Prix Ars Electronica


Ars Electronica Linz & ORF Oberösterreich

Systems Making the Invisible Visible

Marko Ahtisaari, Markus Seidl, Yukiko Shikata, Eva Wohlgemuth

The way people use the web or Internet has changed considerably in the last two or three years due to the diffusion of the so-called Web 2.0. Many people started to “connect” with each other contributing databases or knowledge spaces autonomously to the collective public, or they collaborated with each other beyond physical space. Broadband and wireless technology allow people connect continuously, forming a “connected identity” of each individual or as collectives. It means that people use the Internet not only to present some results objectively, but also use it as the trajectory of themselves, as part of their mind spaces. How is this situation reflected in the artistic visions and experiments using the Internet? What can we find out from those projects that forecast something for the future? We four jurors studied the 298 applications to learn from them and to think over such issues for three days.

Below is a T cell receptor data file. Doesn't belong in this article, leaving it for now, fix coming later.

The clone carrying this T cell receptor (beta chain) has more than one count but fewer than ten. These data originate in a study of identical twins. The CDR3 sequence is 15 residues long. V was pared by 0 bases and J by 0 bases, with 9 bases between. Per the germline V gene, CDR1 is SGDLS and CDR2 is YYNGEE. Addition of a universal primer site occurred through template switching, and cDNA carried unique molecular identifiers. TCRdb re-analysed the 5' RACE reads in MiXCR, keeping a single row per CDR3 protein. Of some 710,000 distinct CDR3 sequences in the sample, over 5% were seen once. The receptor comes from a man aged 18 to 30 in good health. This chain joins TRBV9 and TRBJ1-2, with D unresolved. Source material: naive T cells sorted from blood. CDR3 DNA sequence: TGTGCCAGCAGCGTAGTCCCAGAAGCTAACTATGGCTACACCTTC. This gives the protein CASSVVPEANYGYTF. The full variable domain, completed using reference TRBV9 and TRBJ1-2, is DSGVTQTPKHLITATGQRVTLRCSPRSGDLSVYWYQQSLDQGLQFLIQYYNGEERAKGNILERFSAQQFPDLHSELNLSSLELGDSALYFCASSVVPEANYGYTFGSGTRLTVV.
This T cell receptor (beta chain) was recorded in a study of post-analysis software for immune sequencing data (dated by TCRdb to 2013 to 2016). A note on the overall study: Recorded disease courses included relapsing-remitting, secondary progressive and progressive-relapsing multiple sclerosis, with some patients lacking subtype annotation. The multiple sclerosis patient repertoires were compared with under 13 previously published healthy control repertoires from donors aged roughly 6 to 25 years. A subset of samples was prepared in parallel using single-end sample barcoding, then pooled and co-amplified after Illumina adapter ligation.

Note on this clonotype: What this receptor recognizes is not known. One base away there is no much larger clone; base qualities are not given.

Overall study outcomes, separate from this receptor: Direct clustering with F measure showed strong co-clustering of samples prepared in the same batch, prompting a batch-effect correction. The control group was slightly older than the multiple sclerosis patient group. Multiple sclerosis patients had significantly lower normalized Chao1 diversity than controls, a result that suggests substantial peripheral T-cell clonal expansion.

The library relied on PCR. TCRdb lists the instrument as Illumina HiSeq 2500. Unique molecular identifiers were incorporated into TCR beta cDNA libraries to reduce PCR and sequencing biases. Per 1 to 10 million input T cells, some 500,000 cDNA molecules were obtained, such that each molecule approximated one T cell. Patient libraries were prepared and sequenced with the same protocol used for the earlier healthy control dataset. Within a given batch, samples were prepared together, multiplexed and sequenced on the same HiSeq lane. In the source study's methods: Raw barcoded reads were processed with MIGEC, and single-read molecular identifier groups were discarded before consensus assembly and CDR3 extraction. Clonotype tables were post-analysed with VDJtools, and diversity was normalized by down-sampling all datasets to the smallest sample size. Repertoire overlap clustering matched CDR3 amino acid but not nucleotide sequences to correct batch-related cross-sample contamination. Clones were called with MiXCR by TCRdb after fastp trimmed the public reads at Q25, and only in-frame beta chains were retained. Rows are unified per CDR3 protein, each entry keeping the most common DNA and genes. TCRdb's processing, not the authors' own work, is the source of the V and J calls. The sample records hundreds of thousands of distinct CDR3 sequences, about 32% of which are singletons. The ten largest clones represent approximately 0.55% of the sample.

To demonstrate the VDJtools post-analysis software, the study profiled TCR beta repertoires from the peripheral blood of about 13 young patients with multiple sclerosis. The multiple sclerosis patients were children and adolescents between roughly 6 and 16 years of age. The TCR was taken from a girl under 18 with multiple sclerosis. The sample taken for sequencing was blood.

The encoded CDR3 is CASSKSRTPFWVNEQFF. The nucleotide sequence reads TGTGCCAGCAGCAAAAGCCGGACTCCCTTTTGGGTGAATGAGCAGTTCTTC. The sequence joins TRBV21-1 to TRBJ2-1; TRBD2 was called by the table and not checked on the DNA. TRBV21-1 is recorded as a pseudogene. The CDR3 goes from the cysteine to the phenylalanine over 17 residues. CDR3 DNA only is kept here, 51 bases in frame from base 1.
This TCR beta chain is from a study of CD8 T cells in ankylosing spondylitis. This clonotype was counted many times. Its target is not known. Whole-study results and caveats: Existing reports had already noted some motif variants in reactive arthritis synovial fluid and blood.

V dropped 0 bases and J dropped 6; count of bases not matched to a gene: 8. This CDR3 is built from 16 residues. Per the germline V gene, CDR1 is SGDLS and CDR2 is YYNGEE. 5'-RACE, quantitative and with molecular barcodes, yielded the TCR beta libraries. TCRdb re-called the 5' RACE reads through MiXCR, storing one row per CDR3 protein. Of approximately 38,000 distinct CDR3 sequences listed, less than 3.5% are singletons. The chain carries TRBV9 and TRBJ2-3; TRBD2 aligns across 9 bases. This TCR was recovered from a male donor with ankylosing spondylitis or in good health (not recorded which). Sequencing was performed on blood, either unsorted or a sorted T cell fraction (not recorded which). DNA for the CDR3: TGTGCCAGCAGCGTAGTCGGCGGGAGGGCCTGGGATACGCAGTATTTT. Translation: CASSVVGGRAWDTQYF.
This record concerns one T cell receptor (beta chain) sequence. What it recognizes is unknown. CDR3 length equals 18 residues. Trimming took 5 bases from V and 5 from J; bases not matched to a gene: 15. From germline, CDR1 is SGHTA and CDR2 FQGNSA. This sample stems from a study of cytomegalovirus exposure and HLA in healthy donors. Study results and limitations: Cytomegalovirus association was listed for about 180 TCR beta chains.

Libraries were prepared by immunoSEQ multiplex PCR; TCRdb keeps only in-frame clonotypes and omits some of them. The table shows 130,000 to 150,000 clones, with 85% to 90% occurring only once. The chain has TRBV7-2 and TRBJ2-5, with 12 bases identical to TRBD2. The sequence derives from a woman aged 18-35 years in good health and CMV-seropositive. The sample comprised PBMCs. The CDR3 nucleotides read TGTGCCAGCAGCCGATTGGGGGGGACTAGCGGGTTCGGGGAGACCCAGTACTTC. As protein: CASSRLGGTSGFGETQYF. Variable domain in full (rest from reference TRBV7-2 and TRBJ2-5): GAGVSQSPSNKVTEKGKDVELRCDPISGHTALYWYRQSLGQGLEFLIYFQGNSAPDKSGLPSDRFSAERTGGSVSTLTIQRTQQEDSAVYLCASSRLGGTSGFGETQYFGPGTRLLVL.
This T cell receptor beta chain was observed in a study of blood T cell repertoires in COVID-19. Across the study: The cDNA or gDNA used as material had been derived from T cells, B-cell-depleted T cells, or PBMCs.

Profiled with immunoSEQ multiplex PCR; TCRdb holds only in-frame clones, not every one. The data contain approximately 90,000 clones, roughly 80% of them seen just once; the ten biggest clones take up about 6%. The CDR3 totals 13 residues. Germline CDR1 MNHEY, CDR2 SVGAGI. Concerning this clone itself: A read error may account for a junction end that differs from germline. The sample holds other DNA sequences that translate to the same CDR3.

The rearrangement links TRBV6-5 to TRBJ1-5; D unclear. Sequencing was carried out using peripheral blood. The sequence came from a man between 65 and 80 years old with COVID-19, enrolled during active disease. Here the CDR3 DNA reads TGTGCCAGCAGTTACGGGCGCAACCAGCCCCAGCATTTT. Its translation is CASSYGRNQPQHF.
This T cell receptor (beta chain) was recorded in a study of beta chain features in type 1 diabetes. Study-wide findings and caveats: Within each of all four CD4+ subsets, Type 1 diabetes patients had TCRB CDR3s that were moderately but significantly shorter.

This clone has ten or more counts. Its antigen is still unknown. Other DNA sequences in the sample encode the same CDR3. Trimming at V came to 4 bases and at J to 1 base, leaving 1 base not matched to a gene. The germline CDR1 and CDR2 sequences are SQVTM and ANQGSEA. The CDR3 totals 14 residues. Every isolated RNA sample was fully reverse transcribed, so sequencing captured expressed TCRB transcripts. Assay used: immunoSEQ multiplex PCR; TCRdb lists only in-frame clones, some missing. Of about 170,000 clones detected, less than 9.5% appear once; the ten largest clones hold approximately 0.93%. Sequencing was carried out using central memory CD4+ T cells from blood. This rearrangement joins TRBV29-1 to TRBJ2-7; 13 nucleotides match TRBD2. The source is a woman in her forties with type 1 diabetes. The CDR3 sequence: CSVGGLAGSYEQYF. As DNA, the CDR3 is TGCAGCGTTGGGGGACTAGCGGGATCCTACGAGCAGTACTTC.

This year’s jury session offered us the opportunity to reflect on the state of the complex and fast subdividing interests of various kinds of creators with wider angles. We could say that the Internet of today is a system of “panarchy”, a term used by Norman White, a Canadian Robotics artist, following in the tradition of Gregory Bateson, where coexisting cross-purposes offer a bewildering mix of “hard data” and fantasy, deception and insight. Yet, according to Bateson, this state of complexity or diversity could be the sign for cultural sanity and he describes unhealthy systems as those with similar cultural conditions and too few species.